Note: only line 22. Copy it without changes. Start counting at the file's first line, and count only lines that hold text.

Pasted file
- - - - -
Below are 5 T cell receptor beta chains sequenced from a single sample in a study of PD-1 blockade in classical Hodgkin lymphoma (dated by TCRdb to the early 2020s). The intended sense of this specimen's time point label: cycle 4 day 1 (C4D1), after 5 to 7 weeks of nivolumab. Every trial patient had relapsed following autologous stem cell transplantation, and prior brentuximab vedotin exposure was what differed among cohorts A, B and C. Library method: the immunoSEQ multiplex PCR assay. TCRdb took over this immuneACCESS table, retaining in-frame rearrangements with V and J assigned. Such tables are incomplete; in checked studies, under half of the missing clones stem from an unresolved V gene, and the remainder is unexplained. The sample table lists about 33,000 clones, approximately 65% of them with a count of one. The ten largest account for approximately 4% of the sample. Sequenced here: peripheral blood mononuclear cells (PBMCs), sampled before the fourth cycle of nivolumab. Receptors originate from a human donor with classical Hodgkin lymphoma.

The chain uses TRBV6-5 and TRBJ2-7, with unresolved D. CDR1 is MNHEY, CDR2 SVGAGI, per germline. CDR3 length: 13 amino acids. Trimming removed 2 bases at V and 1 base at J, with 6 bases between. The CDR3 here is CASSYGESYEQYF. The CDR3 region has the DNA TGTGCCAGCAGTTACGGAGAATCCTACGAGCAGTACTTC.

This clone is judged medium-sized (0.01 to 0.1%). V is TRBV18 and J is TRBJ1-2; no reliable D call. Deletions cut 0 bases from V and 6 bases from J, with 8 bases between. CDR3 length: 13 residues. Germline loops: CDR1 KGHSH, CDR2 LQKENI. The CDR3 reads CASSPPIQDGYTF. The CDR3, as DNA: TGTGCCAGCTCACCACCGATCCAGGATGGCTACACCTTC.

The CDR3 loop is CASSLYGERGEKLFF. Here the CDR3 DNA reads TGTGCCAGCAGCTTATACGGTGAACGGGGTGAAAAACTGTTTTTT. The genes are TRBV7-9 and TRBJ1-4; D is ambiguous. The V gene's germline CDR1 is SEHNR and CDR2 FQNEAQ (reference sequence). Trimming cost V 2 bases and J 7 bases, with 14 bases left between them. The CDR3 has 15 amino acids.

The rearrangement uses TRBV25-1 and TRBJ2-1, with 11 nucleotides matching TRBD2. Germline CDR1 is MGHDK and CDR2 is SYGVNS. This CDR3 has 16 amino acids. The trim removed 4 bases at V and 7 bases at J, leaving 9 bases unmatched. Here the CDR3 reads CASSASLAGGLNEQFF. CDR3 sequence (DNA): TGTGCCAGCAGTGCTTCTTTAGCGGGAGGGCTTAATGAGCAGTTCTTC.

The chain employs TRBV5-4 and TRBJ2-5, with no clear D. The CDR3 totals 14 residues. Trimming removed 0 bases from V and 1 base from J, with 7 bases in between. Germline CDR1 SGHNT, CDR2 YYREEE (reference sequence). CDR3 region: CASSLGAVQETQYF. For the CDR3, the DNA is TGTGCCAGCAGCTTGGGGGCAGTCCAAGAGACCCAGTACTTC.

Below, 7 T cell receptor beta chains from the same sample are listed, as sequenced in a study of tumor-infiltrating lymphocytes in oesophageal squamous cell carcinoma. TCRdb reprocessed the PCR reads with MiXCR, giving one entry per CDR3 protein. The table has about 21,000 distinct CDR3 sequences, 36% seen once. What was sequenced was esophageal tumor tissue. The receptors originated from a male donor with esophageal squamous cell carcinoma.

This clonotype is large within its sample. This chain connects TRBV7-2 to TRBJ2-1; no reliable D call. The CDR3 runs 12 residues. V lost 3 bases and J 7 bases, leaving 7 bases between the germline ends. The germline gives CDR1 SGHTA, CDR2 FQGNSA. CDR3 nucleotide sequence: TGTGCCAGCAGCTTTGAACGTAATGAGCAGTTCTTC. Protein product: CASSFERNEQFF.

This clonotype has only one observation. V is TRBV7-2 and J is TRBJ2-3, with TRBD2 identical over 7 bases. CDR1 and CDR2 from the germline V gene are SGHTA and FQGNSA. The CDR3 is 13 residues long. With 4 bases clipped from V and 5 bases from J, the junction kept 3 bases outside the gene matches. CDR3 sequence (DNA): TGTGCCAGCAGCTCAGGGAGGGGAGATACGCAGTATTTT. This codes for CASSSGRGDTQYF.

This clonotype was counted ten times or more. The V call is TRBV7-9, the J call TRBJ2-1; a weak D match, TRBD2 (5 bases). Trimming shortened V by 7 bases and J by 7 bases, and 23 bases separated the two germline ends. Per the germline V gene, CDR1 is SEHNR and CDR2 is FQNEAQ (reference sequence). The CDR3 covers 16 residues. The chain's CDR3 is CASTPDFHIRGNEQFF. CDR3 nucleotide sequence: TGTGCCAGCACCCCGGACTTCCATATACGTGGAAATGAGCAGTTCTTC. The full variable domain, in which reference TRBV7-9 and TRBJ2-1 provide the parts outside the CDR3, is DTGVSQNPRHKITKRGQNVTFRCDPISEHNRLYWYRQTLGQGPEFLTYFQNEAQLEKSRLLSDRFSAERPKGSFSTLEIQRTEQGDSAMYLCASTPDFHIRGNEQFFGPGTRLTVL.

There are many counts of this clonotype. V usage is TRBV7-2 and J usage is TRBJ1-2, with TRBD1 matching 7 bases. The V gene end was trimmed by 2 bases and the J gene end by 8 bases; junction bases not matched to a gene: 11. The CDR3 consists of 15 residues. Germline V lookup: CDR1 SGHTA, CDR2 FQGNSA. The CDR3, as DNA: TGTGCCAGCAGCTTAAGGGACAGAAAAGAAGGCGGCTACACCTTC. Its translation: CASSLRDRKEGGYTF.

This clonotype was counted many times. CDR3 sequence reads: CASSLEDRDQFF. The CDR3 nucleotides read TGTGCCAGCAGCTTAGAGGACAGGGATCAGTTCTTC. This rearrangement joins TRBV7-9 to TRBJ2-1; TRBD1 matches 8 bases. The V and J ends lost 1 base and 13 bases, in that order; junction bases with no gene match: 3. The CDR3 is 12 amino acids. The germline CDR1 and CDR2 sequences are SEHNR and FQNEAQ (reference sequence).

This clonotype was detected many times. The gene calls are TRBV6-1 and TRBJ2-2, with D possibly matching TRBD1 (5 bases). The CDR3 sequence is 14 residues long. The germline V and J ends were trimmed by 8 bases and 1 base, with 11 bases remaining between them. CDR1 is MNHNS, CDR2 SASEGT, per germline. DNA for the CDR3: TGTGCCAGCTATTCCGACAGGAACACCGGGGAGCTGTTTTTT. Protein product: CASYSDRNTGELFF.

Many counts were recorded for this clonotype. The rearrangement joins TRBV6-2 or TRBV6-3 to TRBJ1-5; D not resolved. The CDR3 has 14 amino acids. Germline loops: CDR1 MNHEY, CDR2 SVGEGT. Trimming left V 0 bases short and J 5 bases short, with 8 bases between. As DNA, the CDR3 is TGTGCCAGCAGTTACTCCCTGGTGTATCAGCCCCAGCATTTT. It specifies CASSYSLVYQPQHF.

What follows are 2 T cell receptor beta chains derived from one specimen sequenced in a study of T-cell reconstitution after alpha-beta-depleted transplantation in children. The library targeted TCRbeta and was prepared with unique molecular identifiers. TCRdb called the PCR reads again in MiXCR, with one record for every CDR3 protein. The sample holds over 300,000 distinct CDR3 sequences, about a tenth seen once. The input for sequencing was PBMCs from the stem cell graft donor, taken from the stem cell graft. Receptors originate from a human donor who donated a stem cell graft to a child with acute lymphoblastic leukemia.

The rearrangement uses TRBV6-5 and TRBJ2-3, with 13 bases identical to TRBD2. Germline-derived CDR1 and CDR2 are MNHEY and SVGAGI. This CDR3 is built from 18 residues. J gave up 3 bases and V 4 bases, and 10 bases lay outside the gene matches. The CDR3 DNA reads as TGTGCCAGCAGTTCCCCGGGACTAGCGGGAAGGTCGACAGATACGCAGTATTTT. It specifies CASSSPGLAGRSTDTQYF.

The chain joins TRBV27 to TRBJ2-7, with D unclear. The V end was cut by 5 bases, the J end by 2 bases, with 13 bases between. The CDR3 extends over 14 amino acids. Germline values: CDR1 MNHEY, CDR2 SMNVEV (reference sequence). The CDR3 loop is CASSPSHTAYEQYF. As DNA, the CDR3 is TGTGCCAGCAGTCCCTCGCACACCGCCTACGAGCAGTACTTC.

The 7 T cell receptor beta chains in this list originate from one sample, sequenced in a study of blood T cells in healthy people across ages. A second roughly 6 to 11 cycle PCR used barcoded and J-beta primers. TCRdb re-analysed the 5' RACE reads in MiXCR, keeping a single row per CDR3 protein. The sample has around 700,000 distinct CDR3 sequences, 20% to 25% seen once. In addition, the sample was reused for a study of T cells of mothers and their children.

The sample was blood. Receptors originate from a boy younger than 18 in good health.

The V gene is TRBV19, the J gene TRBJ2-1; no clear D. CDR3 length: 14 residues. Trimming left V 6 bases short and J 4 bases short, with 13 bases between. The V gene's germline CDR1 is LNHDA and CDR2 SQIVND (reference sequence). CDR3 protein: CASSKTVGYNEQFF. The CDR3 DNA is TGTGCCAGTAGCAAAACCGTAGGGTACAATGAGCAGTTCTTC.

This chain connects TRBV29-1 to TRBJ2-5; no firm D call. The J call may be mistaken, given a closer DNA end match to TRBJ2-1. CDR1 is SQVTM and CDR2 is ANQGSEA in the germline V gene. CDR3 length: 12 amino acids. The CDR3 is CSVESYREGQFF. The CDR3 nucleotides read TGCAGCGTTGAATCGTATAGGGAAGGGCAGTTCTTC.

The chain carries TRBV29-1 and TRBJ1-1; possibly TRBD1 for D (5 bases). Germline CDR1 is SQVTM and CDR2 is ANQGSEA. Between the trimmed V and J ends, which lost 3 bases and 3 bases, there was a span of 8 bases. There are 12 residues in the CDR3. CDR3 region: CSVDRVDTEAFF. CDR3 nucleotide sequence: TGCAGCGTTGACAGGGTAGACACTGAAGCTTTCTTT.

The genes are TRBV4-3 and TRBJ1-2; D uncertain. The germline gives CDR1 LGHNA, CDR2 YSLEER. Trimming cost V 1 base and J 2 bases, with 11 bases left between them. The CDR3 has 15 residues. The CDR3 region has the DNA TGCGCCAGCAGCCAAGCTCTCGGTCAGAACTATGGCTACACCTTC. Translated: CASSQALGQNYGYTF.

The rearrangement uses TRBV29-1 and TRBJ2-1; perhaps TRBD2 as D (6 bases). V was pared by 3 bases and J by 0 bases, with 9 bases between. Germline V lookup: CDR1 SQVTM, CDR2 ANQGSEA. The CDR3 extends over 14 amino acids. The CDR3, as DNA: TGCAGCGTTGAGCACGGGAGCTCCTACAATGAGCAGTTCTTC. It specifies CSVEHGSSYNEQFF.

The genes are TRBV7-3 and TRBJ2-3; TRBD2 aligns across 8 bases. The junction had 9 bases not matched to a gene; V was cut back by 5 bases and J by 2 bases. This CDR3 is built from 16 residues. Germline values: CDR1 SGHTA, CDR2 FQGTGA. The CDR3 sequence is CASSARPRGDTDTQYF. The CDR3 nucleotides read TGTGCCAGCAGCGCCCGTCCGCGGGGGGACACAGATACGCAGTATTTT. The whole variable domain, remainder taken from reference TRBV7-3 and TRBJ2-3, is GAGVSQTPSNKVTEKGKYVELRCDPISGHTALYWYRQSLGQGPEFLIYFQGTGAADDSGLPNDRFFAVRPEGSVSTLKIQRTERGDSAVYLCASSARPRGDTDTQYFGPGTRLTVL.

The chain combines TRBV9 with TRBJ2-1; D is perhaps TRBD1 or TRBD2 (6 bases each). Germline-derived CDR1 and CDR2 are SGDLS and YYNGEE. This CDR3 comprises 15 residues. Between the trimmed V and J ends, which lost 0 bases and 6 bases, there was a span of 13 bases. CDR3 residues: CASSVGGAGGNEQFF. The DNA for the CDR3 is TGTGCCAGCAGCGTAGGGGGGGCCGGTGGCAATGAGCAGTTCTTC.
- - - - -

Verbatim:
The chain carries TRBV29-1 and TRBJ1-1; possibly TRBD1 for D (5 bases). Germline CDR1 is SQVTM and CDR2 is ANQGSEA. Between the trimmed V and J ends, which lost 3 bases and 3 bases, there was a span of 8 bases. There are 12 residues in the CDR3. CDR3 region: CSVDRVDTEAFF. CDR3 nucleotide sequence: TGCAGCGTTGACAGGGTAGACACTGAAGCTTTCTTT.